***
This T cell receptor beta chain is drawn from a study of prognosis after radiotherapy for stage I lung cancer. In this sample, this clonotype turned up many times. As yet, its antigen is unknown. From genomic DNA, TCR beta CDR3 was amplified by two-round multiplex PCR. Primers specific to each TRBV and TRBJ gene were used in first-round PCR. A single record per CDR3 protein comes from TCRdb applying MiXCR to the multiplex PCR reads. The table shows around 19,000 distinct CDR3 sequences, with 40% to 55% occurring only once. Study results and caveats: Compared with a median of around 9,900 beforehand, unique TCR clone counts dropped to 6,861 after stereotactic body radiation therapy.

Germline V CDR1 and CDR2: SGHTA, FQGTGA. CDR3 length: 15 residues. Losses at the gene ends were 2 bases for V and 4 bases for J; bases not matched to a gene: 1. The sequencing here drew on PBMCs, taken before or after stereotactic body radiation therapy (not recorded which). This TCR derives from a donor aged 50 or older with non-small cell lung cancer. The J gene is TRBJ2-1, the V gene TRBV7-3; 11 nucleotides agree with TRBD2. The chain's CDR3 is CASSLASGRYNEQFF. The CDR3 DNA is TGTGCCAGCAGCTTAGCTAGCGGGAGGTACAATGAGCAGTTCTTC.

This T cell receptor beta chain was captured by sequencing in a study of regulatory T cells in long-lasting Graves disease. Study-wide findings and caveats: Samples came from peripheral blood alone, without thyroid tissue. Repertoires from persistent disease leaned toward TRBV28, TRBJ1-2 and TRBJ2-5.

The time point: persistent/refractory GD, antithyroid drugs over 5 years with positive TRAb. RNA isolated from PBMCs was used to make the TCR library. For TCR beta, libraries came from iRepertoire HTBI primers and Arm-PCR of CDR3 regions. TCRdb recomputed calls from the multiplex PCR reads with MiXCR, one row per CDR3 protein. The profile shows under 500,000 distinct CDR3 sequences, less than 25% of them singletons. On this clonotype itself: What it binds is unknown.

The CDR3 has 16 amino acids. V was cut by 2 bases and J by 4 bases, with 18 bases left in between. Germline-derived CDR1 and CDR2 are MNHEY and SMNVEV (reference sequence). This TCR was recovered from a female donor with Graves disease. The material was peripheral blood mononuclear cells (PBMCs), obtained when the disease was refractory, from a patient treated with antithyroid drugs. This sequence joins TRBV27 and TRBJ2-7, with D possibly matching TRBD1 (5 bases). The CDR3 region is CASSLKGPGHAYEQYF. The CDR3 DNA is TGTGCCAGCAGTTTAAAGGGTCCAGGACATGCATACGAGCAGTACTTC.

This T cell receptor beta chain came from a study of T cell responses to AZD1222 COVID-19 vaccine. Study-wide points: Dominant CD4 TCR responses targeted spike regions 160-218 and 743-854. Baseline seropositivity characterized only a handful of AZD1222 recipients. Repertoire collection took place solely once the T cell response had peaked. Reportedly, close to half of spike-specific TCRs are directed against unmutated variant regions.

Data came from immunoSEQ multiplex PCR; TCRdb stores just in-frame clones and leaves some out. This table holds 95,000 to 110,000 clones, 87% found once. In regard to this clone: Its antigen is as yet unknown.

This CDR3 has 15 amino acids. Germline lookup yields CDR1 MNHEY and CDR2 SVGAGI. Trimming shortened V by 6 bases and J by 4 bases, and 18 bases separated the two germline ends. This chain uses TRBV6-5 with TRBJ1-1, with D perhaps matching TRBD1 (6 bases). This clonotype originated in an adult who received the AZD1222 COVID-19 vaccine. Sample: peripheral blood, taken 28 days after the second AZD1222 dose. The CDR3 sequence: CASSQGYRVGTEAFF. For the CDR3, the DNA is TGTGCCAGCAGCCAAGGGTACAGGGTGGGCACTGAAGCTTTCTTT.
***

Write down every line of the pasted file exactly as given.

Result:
This T cell receptor beta chain is drawn from a study of prognosis after radiotherapy for stage I lung cancer. In this sample, this clonotype turned up many times. As yet, its antigen is unknown. From genomic DNA, TCR beta CDR3 was amplified by two-round multiplex PCR. Primers specific to each TRBV and TRBJ gene were used in first-round PCR. A single record per CDR3 protein comes from TCRdb applying MiXCR to the multiplex PCR reads. The table shows around 19,000 distinct CDR3 sequences, with 40% to 55% occurring only once. Study results and caveats: Compared with a median of around 9,900 beforehand, unique TCR clone counts dropped to 6,861 after stereotactic body radiation therapy.

Germline V CDR1 and CDR2: SGHTA, FQGTGA. CDR3 length: 15 residues. Losses at the gene ends were 2 bases for V and 4 bases for J; bases not matched to a gene: 1. The sequencing here drew on PBMCs, taken before or after stereotactic body radiation therapy (not recorded which). This TCR derives from a donor aged 50 or older with non-small cell lung cancer. The J gene is TRBJ2-1, the V gene TRBV7-3; 11 nucleotides agree with TRBD2. The chain's CDR3 is CASSLASGRYNEQFF. The CDR3 DNA is TGTGCCAGCAGCTTAGCTAGCGGGAGGTACAATGAGCAGTTCTTC.

This T cell receptor beta chain was captured by sequencing in a study of regulatory T cells in long-lasting Graves disease. Study-wide findings and caveats: Samples came from peripheral blood alone, without thyroid tissue. Repertoires from persistent disease leaned toward TRBV28, TRBJ1-2 and TRBJ2-5.

The time point: persistent/refractory GD, antithyroid drugs over 5 years with positive TRAb. RNA isolated from PBMCs was used to make the TCR library. For TCR beta, libraries came from iRepertoire HTBI primers and Arm-PCR of CDR3 regions. TCRdb recomputed calls from the multiplex PCR reads with MiXCR, one row per CDR3 protein. The profile shows under 500,000 distinct CDR3 sequences, less than 25% of them singletons. On this clonotype itself: What it binds is unknown.

The CDR3 has 16 amino acids. V was cut by 2 bases and J by 4 bases, with 18 bases left in between. Germline-derived CDR1 and CDR2 are MNHEY and SMNVEV (reference sequence). This TCR was recovered from a female donor with Graves disease. The material was peripheral blood mononuclear cells (PBMCs), obtained when the disease was refractory, from a patient treated with antithyroid drugs. This sequence joins TRBV27 and TRBJ2-7, with D possibly matching TRBD1 (5 bases). The CDR3 region is CASSLKGPGHAYEQYF. The CDR3 DNA is TGTGCCAGCAGTTTAAAGGGTCCAGGACATGCATACGAGCAGTACTTC.

This T cell receptor beta chain came from a study of T cell responses to AZD1222 COVID-19 vaccine. Study-wide points: Dominant CD4 TCR responses targeted spike regions 160-218 and 743-854. Baseline seropositivity characterized only a handful of AZD1222 recipients. Repertoire collection took place solely once the T cell response had peaked. Reportedly, close to half of spike-specific TCRs are directed against unmutated variant regions.

Data came from immunoSEQ multiplex PCR; TCRdb stores just in-frame clones and leaves some out. This table holds 95,000 to 110,000 clones, 87% found once. In regard to this clone: Its antigen is as yet unknown.

This CDR3 has 15 amino acids. Germline lookup yields CDR1 MNHEY and CDR2 SVGAGI. Trimming shortened V by 6 bases and J by 4 bases, and 18 bases separated the two germline ends. This chain uses TRBV6-5 with TRBJ1-1, with D perhaps matching TRBD1 (6 bases). This clonotype originated in an adult who received the AZD1222 COVID-19 vaccine. Sample: peripheral blood, taken 28 days after the second AZD1222 dose. The CDR3 sequence: CASSQGYRVGTEAFF. For the CDR3, the DNA is TGTGCCAGCAGCCAAGGGTACAGGGTGGGCACTGAAGCTTTCTTT.